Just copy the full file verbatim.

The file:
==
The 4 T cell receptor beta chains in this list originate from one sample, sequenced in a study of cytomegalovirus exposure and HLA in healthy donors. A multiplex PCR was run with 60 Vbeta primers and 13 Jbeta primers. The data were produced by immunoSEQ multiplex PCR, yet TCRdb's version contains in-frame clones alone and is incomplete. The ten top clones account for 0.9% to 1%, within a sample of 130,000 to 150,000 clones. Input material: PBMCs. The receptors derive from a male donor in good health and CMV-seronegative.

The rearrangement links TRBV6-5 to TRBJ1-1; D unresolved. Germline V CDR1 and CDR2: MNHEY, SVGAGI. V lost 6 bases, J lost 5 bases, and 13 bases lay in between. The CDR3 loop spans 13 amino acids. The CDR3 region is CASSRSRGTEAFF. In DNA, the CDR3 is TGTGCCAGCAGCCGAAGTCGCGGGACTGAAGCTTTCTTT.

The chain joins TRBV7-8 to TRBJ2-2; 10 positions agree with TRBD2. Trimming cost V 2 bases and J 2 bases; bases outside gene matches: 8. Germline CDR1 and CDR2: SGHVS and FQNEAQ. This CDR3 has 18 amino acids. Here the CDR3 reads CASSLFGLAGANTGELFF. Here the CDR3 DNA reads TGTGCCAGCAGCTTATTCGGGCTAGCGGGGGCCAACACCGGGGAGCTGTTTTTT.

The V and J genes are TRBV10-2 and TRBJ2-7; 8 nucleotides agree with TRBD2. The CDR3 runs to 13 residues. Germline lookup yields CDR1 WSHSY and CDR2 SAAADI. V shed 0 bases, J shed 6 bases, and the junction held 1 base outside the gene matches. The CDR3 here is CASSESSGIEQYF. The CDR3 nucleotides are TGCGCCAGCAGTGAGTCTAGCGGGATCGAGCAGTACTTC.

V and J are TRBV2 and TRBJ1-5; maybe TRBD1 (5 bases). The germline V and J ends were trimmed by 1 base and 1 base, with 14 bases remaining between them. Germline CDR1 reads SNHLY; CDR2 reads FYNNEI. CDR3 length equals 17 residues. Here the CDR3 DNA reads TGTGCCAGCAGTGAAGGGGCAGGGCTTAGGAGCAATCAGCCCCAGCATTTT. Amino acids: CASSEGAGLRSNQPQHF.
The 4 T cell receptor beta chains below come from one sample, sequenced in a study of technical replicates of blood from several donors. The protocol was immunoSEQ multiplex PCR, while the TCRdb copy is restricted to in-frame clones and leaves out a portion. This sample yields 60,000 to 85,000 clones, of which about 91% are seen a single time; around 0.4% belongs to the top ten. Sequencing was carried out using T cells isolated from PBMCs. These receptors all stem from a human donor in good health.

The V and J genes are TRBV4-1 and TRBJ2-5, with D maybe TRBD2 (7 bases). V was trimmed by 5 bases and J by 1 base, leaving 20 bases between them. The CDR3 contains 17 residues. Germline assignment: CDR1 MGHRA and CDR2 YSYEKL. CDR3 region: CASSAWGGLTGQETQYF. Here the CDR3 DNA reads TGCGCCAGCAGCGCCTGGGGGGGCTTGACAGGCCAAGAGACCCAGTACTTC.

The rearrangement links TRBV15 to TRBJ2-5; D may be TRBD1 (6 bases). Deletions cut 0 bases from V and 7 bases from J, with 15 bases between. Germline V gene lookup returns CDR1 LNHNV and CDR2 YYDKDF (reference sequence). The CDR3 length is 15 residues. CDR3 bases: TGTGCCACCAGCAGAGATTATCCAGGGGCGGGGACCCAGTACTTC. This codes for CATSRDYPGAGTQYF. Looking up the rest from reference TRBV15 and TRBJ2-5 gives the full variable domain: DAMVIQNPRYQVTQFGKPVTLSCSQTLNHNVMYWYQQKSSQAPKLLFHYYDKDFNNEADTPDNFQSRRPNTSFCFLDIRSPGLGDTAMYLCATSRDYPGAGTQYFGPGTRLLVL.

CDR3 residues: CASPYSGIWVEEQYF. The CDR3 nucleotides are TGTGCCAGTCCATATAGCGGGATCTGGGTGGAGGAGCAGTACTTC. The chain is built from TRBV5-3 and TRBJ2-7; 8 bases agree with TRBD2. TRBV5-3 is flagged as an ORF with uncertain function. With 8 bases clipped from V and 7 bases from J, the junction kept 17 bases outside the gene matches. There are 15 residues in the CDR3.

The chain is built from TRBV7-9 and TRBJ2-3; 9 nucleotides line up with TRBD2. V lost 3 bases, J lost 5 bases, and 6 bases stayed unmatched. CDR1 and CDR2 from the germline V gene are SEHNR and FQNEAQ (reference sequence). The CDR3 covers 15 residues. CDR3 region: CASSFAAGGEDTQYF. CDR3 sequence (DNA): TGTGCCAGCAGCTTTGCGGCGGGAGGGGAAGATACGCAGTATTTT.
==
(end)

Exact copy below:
The 4 T cell receptor beta chains in this list originate from one sample, sequenced in a study of cytomegalovirus exposure and HLA in healthy donors. A multiplex PCR was run with 60 Vbeta primers and 13 Jbeta primers. The data were produced by immunoSEQ multiplex PCR, yet TCRdb's version contains in-frame clones alone and is incomplete. The ten top clones account for 0.9% to 1%, within a sample of 130,000 to 150,000 clones. Input material: PBMCs. The receptors derive from a male donor in good health and CMV-seronegative.

The rearrangement links TRBV6-5 to TRBJ1-1; D unresolved. Germline V CDR1 and CDR2: MNHEY, SVGAGI. V lost 6 bases, J lost 5 bases, and 13 bases lay in between. The CDR3 loop spans 13 amino acids. The CDR3 region is CASSRSRGTEAFF. In DNA, the CDR3 is TGTGCCAGCAGCCGAAGTCGCGGGACTGAAGCTTTCTTT.

The chain joins TRBV7-8 to TRBJ2-2; 10 positions agree with TRBD2. Trimming cost V 2 bases and J 2 bases; bases outside gene matches: 8. Germline CDR1 and CDR2: SGHVS and FQNEAQ. This CDR3 has 18 amino acids. Here the CDR3 reads CASSLFGLAGANTGELFF. Here the CDR3 DNA reads TGTGCCAGCAGCTTATTCGGGCTAGCGGGGGCCAACACCGGGGAGCTGTTTTTT.

The V and J genes are TRBV10-2 and TRBJ2-7; 8 nucleotides agree with TRBD2. The CDR3 runs to 13 residues. Germline lookup yields CDR1 WSHSY and CDR2 SAAADI. V shed 0 bases, J shed 6 bases, and the junction held 1 base outside the gene matches. The CDR3 here is CASSESSGIEQYF. The CDR3 nucleotides are TGCGCCAGCAGTGAGTCTAGCGGGATCGAGCAGTACTTC.

V and J are TRBV2 and TRBJ1-5; maybe TRBD1 (5 bases). The germline V and J ends were trimmed by 1 base and 1 base, with 14 bases remaining between them. Germline CDR1 reads SNHLY; CDR2 reads FYNNEI. CDR3 length equals 17 residues. Here the CDR3 DNA reads TGTGCCAGCAGTGAAGGGGCAGGGCTTAGGAGCAATCAGCCCCAGCATTTT. Amino acids: CASSEGAGLRSNQPQHF.
The 4 T cell receptor beta chains below come from one sample, sequenced in a study of technical replicates of blood from several donors. The protocol was immunoSEQ multiplex PCR, while the TCRdb copy is restricted to in-frame clones and leaves out a portion. This sample yields 60,000 to 85,000 clones, of which about 91% are seen a single time; around 0.4% belongs to the top ten. Sequencing was carried out using T cells isolated from PBMCs. These receptors all stem from a human donor in good health.

The V and J genes are TRBV4-1 and TRBJ2-5, with D maybe TRBD2 (7 bases). V was trimmed by 5 bases and J by 1 base, leaving 20 bases between them. The CDR3 contains 17 residues. Germline assignment: CDR1 MGHRA and CDR2 YSYEKL. CDR3 region: CASSAWGGLTGQETQYF. Here the CDR3 DNA reads TGCGCCAGCAGCGCCTGGGGGGGCTTGACAGGCCAAGAGACCCAGTACTTC.

The rearrangement links TRBV15 to TRBJ2-5; D may be TRBD1 (6 bases). Deletions cut 0 bases from V and 7 bases from J, with 15 bases between. Germline V gene lookup returns CDR1 LNHNV and CDR2 YYDKDF (reference sequence). The CDR3 length is 15 residues. CDR3 bases: TGTGCCACCAGCAGAGATTATCCAGGGGCGGGGACCCAGTACTTC. This codes for CATSRDYPGAGTQYF. Looking up the rest from reference TRBV15 and TRBJ2-5 gives the full variable domain: DAMVIQNPRYQVTQFGKPVTLSCSQTLNHNVMYWYQQKSSQAPKLLFHYYDKDFNNEADTPDNFQSRRPNTSFCFLDIRSPGLGDTAMYLCATSRDYPGAGTQYFGPGTRLLVL.

CDR3 residues: CASPYSGIWVEEQYF. The CDR3 nucleotides are TGTGCCAGTCCATATAGCGGGATCTGGGTGGAGGAGCAGTACTTC. The chain is built from TRBV5-3 and TRBJ2-7; 8 bases agree with TRBD2. TRBV5-3 is flagged as an ORF with uncertain function. With 8 bases clipped from V and 7 bases from J, the junction kept 17 bases outside the gene matches. There are 15 residues in the CDR3.

The chain is built from TRBV7-9 and TRBJ2-3; 9 nucleotides line up with TRBD2. V lost 3 bases, J lost 5 bases, and 6 bases stayed unmatched. CDR1 and CDR2 from the germline V gene are SEHNR and FQNEAQ (reference sequence). The CDR3 covers 15 residues. CDR3 region: CASSFAAGGEDTQYF. CDR3 sequence (DNA): TGTGCCAGCAGCTTTGCGGCGGGAGGGGAAGATACGCAGTATTTT.